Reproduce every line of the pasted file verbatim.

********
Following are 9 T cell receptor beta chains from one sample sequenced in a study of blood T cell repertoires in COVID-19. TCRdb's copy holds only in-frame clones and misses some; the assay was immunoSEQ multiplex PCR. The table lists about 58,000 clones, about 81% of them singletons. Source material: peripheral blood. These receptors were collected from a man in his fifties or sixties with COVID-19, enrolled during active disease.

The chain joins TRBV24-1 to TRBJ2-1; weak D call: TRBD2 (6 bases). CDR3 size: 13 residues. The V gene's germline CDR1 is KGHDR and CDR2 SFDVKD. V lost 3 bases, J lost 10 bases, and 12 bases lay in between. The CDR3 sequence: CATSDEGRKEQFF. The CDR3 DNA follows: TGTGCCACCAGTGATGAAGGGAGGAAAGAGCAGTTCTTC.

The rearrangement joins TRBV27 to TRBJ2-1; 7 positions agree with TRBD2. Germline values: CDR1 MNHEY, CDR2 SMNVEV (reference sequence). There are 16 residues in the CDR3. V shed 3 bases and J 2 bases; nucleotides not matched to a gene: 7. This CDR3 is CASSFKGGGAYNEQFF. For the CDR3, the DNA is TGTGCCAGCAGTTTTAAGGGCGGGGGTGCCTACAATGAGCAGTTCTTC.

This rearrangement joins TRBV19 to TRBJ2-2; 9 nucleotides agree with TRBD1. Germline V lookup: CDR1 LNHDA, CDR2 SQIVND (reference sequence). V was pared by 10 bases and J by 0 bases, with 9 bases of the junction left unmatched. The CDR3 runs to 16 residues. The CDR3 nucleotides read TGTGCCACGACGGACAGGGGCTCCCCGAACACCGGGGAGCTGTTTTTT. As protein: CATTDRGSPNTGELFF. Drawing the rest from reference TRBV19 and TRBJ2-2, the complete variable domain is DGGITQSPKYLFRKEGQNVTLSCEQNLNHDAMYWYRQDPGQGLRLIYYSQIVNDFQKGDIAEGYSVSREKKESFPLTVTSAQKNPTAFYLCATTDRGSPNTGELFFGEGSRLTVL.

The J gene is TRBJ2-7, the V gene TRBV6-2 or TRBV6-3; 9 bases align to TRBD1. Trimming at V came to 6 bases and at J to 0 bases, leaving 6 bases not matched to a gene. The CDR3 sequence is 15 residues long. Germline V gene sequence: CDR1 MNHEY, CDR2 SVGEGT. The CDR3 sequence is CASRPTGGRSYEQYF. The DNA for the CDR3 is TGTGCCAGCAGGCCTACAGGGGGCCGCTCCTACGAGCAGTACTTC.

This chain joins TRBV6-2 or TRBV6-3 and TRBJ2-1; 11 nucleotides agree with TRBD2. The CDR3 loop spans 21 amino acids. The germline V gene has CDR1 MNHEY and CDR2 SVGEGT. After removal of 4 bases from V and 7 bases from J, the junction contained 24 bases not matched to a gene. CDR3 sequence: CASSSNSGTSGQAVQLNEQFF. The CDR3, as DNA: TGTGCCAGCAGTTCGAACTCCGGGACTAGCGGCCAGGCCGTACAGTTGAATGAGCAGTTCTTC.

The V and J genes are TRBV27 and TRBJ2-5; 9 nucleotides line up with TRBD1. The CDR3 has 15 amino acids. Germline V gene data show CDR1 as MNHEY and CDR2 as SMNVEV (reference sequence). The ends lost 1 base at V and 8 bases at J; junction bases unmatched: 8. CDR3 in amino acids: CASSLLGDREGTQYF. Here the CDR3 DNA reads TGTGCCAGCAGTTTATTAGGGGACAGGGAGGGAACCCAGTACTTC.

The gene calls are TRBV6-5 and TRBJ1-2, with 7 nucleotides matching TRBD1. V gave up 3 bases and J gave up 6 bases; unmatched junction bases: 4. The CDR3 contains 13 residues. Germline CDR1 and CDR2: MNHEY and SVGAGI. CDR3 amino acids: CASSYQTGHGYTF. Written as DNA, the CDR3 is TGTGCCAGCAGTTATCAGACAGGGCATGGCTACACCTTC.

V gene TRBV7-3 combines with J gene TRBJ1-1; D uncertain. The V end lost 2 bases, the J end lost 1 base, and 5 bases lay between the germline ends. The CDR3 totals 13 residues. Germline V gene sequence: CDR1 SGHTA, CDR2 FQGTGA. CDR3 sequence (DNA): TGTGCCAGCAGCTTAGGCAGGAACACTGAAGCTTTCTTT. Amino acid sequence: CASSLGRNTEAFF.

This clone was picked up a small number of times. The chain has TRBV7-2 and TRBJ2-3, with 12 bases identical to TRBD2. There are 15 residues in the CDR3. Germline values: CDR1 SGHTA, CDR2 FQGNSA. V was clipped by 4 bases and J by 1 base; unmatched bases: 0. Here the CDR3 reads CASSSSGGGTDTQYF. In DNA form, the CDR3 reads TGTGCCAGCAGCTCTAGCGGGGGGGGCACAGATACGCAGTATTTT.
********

Following are 9 T cell receptor beta chains from one sample sequenced in a study of blood T cell repertoires in COVID-19. TCRdb's copy holds only in-frame clones and misses some; the assay was immunoSEQ multiplex PCR. The table lists about 58,000 clones, about 81% of them singletons. Source material: peripheral blood. These receptors were collected from a man in his fifties or sixties with COVID-19, enrolled during active disease.

The chain joins TRBV24-1 to TRBJ2-1; weak D call: TRBD2 (6 bases). CDR3 size: 13 residues. The V gene's germline CDR1 is KGHDR and CDR2 SFDVKD. V lost 3 bases, J lost 10 bases, and 12 bases lay in between. The CDR3 sequence: CATSDEGRKEQFF. The CDR3 DNA follows: TGTGCCACCAGTGATGAAGGGAGGAAAGAGCAGTTCTTC.

The rearrangement joins TRBV27 to TRBJ2-1; 7 positions agree with TRBD2. Germline values: CDR1 MNHEY, CDR2 SMNVEV (reference sequence). There are 16 residues in the CDR3. V shed 3 bases and J 2 bases; nucleotides not matched to a gene: 7. This CDR3 is CASSFKGGGAYNEQFF. For the CDR3, the DNA is TGTGCCAGCAGTTTTAAGGGCGGGGGTGCCTACAATGAGCAGTTCTTC.

This rearrangement joins TRBV19 to TRBJ2-2; 9 nucleotides agree with TRBD1. Germline V lookup: CDR1 LNHDA, CDR2 SQIVND (reference sequence). V was pared by 10 bases and J by 0 bases, with 9 bases of the junction left unmatched. The CDR3 runs to 16 residues. The CDR3 nucleotides read TGTGCCACGACGGACAGGGGCTCCCCGAACACCGGGGAGCTGTTTTTT. As protein: CATTDRGSPNTGELFF. Drawing the rest from reference TRBV19 and TRBJ2-2, the complete variable domain is DGGITQSPKYLFRKEGQNVTLSCEQNLNHDAMYWYRQDPGQGLRLIYYSQIVNDFQKGDIAEGYSVSREKKESFPLTVTSAQKNPTAFYLCATTDRGSPNTGELFFGEGSRLTVL.

The J gene is TRBJ2-7, the V gene TRBV6-2 or TRBV6-3; 9 bases align to TRBD1. Trimming at V came to 6 bases and at J to 0 bases, leaving 6 bases not matched to a gene. The CDR3 sequence is 15 residues long. Germline V gene sequence: CDR1 MNHEY, CDR2 SVGEGT. The CDR3 sequence is CASRPTGGRSYEQYF. The DNA for the CDR3 is TGTGCCAGCAGGCCTACAGGGGGCCGCTCCTACGAGCAGTACTTC.

This chain joins TRBV6-2 or TRBV6-3 and TRBJ2-1; 11 nucleotides agree with TRBD2. The CDR3 loop spans 21 amino acids. The germline V gene has CDR1 MNHEY and CDR2 SVGEGT. After removal of 4 bases from V and 7 bases from J, the junction contained 24 bases not matched to a gene. CDR3 sequence: CASSSNSGTSGQAVQLNEQFF. The CDR3, as DNA: TGTGCCAGCAGTTCGAACTCCGGGACTAGCGGCCAGGCCGTACAGTTGAATGAGCAGTTCTTC.

The V and J genes are TRBV27 and TRBJ2-5; 9 nucleotides line up with TRBD1. The CDR3 has 15 amino acids. Germline V gene data show CDR1 as MNHEY and CDR2 as SMNVEV (reference sequence). The ends lost 1 base at V and 8 bases at J; junction bases unmatched: 8. CDR3 in amino acids: CASSLLGDREGTQYF. Here the CDR3 DNA reads TGTGCCAGCAGTTTATTAGGGGACAGGGAGGGAACCCAGTACTTC.

The gene calls are TRBV6-5 and TRBJ1-2, with 7 nucleotides matching TRBD1. V gave up 3 bases and J gave up 6 bases; unmatched junction bases: 4. The CDR3 contains 13 residues. Germline CDR1 and CDR2: MNHEY and SVGAGI. CDR3 amino acids: CASSYQTGHGYTF. Written as DNA, the CDR3 is TGTGCCAGCAGTTATCAGACAGGGCATGGCTACACCTTC.

V gene TRBV7-3 combines with J gene TRBJ1-1; D uncertain. The V end lost 2 bases, the J end lost 1 base, and 5 bases lay between the germline ends. The CDR3 totals 13 residues. Germline V gene sequence: CDR1 SGHTA, CDR2 FQGTGA. CDR3 sequence (DNA): TGTGCCAGCAGCTTAGGCAGGAACACTGAAGCTTTCTTT. Amino acid sequence: CASSLGRNTEAFF.

This clone was picked up a small number of times. The chain has TRBV7-2 and TRBJ2-3, with 12 bases identical to TRBD2. There are 15 residues in the CDR3. Germline values: CDR1 SGHTA, CDR2 FQGNSA. V was clipped by 4 bases and J by 1 base; unmatched bases: 0. Here the CDR3 reads CASSSSGGGTDTQYF. In DNA form, the CDR3 reads TGTGCCAGCAGCTCTAGCGGGGGGGGCACAGATACGCAGTATTTT.